I work in the furniture department of a store that sells more than just furniture. I’m supposed to make sure no one is trying to hide empty packages inside furniture pieces so they can sneak stuff out without setting off alarms. Not a common thing, obviously, but that is part of the reason I greet everyone when they come into my department.

  • AussieEevee

    You’re far politer than I am… I would have told him to back off the moment he started stalking me.

  • Nightshade1972

    I once read about a guy who’d been called in for an interview at a furniture store. He got tired of waiting for his interviewer to show up, so he started approaching customers on the sales floor. By the time the interviewer came to talk to him, he’d already sold several thousand dollars’ worth of furniture to multiple customers. They hired him immediately.

    • TheWonderRabbit

      How did he sell furniture without access to the POS system?

      • sakasiru

        Talk them into buying something, send them to the register?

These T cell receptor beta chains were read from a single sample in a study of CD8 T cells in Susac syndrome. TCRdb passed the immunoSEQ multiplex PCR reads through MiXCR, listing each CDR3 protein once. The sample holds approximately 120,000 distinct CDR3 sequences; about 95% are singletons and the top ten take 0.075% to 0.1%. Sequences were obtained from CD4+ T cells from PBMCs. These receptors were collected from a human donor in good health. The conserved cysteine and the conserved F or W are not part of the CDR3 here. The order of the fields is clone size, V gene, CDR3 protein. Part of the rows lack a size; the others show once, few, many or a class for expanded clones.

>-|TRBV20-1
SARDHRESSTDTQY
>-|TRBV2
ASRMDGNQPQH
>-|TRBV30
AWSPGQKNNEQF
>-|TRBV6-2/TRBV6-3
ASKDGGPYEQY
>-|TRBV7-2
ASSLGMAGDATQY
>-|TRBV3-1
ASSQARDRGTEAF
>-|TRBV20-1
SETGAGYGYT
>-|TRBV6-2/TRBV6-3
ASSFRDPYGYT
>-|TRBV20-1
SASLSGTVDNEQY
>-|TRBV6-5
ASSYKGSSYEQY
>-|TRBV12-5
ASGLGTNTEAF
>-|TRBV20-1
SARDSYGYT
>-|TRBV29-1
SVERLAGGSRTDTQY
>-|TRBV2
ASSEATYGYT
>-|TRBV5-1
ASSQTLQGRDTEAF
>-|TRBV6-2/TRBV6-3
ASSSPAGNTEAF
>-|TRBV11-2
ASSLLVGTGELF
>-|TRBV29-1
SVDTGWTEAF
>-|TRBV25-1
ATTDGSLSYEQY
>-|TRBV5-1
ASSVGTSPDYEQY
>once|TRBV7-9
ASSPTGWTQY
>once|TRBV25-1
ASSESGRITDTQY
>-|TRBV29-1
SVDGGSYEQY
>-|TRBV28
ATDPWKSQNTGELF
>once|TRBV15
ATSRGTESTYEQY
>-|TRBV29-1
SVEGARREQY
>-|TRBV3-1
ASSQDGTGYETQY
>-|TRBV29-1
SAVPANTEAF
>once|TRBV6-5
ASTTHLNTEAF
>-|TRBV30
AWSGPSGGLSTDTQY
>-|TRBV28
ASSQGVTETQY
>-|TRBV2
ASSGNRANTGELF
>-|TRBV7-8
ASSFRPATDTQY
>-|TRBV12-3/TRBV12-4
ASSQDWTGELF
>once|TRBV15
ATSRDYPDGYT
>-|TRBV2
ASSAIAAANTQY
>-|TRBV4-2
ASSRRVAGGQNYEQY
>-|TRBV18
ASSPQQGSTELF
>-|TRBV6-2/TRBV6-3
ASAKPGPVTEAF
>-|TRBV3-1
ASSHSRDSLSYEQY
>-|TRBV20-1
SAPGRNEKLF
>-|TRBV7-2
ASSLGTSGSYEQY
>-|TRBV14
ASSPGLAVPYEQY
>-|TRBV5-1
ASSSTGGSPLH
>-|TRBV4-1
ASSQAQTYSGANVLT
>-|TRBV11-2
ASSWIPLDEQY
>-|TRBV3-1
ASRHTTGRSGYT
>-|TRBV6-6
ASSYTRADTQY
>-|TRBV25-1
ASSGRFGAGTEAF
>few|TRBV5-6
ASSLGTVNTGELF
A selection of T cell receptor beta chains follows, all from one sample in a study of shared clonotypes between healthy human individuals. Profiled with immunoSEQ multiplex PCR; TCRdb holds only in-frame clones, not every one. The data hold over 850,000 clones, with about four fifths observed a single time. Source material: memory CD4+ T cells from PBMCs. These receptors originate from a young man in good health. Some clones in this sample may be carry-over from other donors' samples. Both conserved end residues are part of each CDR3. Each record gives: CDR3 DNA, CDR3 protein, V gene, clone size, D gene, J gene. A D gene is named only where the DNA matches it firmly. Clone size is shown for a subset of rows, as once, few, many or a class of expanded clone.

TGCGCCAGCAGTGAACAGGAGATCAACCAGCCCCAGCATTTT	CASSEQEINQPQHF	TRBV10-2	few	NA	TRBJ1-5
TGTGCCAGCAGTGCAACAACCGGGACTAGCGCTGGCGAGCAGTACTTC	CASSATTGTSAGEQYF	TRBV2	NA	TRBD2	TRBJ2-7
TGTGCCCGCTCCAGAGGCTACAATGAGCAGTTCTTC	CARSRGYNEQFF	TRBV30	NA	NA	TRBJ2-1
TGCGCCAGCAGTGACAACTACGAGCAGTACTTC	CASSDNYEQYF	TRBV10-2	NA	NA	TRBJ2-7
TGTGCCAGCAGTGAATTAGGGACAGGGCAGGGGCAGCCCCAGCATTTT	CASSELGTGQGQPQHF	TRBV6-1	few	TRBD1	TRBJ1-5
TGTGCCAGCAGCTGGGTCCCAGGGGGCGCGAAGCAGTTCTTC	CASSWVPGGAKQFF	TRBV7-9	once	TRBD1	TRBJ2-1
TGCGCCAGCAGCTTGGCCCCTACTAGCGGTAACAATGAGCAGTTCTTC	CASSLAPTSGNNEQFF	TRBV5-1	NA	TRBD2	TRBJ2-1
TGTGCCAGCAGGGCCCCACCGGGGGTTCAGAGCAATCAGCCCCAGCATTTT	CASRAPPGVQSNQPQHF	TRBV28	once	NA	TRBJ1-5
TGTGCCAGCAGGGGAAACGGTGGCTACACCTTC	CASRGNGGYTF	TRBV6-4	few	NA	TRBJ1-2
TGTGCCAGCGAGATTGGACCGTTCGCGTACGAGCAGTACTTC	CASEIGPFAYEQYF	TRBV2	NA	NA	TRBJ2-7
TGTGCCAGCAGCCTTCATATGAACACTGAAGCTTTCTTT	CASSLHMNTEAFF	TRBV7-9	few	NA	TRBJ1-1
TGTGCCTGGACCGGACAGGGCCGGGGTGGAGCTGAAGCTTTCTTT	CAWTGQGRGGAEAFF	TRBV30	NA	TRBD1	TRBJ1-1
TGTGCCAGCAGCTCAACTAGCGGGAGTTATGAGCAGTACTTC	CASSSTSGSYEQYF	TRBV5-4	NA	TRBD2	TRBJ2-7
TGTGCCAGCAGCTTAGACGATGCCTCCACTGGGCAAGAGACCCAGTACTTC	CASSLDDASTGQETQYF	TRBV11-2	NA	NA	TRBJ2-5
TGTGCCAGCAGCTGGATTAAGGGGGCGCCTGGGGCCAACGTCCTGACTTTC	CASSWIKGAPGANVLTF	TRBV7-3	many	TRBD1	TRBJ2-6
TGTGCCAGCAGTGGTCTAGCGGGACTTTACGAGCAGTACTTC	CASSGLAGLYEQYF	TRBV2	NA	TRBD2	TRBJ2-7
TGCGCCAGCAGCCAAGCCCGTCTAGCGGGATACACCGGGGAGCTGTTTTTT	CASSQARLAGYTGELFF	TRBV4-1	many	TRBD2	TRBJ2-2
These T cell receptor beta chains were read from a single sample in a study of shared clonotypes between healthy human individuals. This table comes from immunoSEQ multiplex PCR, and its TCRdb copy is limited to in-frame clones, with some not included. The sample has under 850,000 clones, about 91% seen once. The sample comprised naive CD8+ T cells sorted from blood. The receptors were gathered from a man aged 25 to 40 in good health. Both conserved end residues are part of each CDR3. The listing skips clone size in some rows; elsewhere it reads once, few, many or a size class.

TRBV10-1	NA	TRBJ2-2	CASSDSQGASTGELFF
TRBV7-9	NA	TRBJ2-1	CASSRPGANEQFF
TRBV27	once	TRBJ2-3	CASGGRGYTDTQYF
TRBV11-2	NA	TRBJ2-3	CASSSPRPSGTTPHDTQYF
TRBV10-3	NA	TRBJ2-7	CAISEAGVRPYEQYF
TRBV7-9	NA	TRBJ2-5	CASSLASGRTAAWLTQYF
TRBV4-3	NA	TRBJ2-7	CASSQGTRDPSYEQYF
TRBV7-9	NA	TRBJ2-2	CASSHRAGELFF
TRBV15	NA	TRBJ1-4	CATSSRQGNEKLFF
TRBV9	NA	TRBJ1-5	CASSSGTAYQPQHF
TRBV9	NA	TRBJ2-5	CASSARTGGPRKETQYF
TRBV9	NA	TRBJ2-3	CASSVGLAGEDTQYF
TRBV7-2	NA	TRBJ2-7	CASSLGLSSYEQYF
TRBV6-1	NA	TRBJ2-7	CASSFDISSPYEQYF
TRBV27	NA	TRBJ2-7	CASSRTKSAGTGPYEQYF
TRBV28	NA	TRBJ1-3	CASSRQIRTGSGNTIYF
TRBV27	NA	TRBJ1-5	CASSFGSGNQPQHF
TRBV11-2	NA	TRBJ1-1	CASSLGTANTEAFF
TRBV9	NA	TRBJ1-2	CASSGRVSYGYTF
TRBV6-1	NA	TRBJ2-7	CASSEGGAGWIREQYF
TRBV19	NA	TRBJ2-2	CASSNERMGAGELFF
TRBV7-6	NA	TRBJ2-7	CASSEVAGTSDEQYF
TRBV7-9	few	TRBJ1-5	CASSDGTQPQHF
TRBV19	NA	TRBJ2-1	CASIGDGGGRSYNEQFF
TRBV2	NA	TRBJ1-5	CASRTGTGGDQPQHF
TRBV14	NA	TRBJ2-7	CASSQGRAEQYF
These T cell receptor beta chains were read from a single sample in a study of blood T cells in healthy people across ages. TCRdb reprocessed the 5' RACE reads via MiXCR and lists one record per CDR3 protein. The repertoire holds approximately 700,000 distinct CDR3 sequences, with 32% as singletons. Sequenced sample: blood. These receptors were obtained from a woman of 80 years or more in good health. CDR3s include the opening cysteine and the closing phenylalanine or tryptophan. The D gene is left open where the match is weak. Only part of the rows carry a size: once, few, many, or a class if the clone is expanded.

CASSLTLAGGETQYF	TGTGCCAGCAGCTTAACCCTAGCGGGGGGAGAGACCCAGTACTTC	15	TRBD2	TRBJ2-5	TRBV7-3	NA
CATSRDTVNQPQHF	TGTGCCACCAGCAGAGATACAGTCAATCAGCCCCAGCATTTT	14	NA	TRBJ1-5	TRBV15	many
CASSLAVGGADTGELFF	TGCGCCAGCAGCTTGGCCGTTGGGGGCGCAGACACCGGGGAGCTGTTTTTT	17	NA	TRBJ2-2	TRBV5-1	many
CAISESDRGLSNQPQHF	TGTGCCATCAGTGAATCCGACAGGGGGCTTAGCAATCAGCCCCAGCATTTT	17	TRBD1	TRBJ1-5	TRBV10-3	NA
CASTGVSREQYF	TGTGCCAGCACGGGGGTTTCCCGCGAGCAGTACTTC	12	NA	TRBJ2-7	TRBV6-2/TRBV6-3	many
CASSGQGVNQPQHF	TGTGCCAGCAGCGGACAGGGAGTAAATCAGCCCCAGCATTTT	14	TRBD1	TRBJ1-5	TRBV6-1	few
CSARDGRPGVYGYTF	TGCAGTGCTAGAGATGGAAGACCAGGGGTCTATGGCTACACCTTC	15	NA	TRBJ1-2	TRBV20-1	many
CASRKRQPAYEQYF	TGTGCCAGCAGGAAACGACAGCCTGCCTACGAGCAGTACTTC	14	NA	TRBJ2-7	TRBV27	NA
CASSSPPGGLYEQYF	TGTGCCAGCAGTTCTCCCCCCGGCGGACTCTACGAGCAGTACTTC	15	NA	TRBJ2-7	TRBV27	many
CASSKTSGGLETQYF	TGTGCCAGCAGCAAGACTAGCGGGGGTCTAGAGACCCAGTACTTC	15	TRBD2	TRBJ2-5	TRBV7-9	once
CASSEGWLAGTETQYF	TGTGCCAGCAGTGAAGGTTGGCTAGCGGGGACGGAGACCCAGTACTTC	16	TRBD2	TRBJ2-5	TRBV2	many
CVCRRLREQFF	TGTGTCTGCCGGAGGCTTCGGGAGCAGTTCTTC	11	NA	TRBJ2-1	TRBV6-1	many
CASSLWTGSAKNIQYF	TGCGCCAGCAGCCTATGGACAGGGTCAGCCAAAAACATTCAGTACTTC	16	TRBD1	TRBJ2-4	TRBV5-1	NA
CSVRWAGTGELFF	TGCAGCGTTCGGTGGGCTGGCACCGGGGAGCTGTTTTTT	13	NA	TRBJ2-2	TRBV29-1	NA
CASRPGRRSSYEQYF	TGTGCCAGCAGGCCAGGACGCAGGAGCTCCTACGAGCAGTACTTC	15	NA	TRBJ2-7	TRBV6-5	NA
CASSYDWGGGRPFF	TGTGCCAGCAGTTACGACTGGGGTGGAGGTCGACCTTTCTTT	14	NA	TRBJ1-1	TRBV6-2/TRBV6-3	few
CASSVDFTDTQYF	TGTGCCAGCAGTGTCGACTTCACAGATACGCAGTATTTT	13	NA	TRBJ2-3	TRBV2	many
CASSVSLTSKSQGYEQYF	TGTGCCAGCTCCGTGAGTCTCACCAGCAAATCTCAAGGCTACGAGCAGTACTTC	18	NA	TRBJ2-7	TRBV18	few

• Nightshade1972

        I don’t know. Possibly something along the lines of, “I’m new here and I don’t have access to the system yet, but when my boss (presumably the interviewer) shows up, he can finalize the sale for you,” or something like that.

      • HiddenWindshield

        In a lot of places, the salespeople don’t ring up sales, they have cashiers for that.

  • James Brewer

    That’s like when I was looking for a new car, the sales man just followed us everywhere. I hated that. I like to look at the cars myself, I don’t need you to follow me and make things awkward.

    • Ladya Aloe

      I had the opposite experience. Had enough cash to buy a car yet every salesman on the lot ignored me and only approached male customers. Went to another dealership and immediately bought a car. Idiots.

      • Pickwick2